The famous Glockenspiel at the Neus Rathaus

While waiting for the celebrations to begin, Seejo and I decided to take an early morning stroll in the famous Englischer gardens. These gardens, (in)famous for the its nude sunbathers, is in fact the largest city park in the world, right in the heart of Munich . We strolled along a scenic walking trail around the beautiful park along with early morning bikers and joggers and other fresh air enthusiasts. The landscape design of the Englischer garten seemed to have encompassed it all…a tiny stream running through the park, huge grassy meadows on either side, a Greek Parthenon like structure on the small hillock, a beautiful lake on one end as well as a Chinese Pagoda with a nearby beer-garten. We walked for a couple of hours through the garden, admiring the greenery and the sheer vast area that made up the park.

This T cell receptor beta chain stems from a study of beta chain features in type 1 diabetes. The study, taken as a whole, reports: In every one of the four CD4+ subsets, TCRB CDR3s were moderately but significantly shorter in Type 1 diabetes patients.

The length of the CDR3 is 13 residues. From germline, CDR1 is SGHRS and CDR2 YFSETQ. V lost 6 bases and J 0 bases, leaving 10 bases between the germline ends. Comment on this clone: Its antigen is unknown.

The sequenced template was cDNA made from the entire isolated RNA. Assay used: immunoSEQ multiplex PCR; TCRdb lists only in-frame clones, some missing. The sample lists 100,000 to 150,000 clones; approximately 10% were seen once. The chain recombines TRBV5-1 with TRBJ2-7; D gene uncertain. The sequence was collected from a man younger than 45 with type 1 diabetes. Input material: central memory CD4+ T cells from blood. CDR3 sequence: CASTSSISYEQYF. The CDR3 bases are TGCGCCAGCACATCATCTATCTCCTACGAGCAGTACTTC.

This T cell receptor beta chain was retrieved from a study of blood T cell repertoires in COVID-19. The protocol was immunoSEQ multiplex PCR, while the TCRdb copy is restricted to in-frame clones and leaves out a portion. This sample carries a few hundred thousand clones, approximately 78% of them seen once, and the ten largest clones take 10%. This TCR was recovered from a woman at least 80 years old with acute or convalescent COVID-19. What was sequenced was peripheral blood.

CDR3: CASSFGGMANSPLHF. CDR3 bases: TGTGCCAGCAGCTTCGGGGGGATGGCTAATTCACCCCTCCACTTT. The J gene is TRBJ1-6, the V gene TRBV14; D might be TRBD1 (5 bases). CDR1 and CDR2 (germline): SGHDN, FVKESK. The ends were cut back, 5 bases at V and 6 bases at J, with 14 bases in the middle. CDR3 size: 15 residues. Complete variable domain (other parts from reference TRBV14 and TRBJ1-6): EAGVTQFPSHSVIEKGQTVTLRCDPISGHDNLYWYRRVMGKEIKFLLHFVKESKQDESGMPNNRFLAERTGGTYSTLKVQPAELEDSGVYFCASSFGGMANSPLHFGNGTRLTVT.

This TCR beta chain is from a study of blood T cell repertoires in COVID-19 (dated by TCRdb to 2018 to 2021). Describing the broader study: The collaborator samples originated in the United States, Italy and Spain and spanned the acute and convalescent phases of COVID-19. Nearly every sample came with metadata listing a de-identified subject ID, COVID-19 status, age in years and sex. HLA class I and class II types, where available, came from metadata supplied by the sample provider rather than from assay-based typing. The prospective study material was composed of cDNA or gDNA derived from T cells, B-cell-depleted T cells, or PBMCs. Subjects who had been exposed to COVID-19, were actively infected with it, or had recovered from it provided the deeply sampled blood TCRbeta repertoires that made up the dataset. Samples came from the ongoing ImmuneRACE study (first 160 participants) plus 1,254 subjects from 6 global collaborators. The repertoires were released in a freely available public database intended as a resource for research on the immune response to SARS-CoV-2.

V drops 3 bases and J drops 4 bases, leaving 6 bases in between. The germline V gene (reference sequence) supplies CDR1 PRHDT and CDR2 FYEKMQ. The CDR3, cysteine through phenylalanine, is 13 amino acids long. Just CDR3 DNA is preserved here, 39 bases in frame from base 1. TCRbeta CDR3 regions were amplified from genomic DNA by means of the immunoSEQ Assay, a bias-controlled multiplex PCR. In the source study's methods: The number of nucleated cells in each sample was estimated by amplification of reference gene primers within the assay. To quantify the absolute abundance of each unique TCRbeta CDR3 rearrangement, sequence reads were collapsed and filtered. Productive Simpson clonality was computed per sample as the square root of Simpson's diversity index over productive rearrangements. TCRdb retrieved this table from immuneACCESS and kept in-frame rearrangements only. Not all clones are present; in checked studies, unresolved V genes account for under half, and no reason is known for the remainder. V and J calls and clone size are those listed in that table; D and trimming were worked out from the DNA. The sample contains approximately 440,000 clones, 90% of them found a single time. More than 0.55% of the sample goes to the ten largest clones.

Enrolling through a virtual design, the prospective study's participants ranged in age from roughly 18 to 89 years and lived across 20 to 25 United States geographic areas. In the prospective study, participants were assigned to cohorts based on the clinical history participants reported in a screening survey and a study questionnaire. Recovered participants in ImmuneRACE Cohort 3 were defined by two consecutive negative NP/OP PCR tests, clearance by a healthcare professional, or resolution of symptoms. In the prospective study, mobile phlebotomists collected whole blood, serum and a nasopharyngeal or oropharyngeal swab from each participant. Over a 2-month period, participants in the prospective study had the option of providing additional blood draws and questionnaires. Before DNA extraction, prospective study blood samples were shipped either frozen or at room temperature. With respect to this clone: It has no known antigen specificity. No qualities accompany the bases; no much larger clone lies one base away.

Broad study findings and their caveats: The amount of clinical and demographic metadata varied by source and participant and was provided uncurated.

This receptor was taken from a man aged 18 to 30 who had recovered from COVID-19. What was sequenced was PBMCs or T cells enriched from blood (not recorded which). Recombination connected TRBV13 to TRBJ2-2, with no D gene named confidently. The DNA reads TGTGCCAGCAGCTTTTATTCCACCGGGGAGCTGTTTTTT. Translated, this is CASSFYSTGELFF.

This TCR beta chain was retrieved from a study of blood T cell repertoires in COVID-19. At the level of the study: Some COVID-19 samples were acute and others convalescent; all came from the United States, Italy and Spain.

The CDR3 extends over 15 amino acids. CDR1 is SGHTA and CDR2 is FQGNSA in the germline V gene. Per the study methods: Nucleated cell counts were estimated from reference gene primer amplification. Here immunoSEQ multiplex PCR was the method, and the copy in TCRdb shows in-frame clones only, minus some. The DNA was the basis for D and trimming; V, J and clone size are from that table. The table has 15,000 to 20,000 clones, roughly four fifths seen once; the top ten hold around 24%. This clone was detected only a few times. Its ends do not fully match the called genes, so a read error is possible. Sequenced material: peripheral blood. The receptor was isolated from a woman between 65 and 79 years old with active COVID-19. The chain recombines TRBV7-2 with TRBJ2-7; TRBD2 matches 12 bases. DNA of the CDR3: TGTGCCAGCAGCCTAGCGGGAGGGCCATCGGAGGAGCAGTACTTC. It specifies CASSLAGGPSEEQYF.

Photographs of the Englicher Garten

The Pagoda at the Englishcher Gartens

We made our way back to the Marienplatz where by this time the birthday celebrations of Munich were in full swing. There were several locals dressed in traditional costumes, men in the uniform of the Bavarian soldiers and women in the traditional outfits complete with embroidered aprons. At the center of the square with its back to the Rathaus, there was a makeshift stage with a few musicians and entertainers playing folk and jazz music. Opposite the Town hall , there were tiny makeshift shops where the vendors sold bratwurst and weisswurst, the traditional German sausage best eaten with mustard. From the center of Marienplatz, slowly spreading out in all directions, street vendors and shopkeepers had displayed their wares, setting up a huge marketplace. Tourists catching huge mugs of beer, sampling bratwursts and clicking photographs were all over the square. To complete the carnival atmosphere, dancers on stilts with their bodies painted green and clothed in outlandish costumes were dancing around the stage.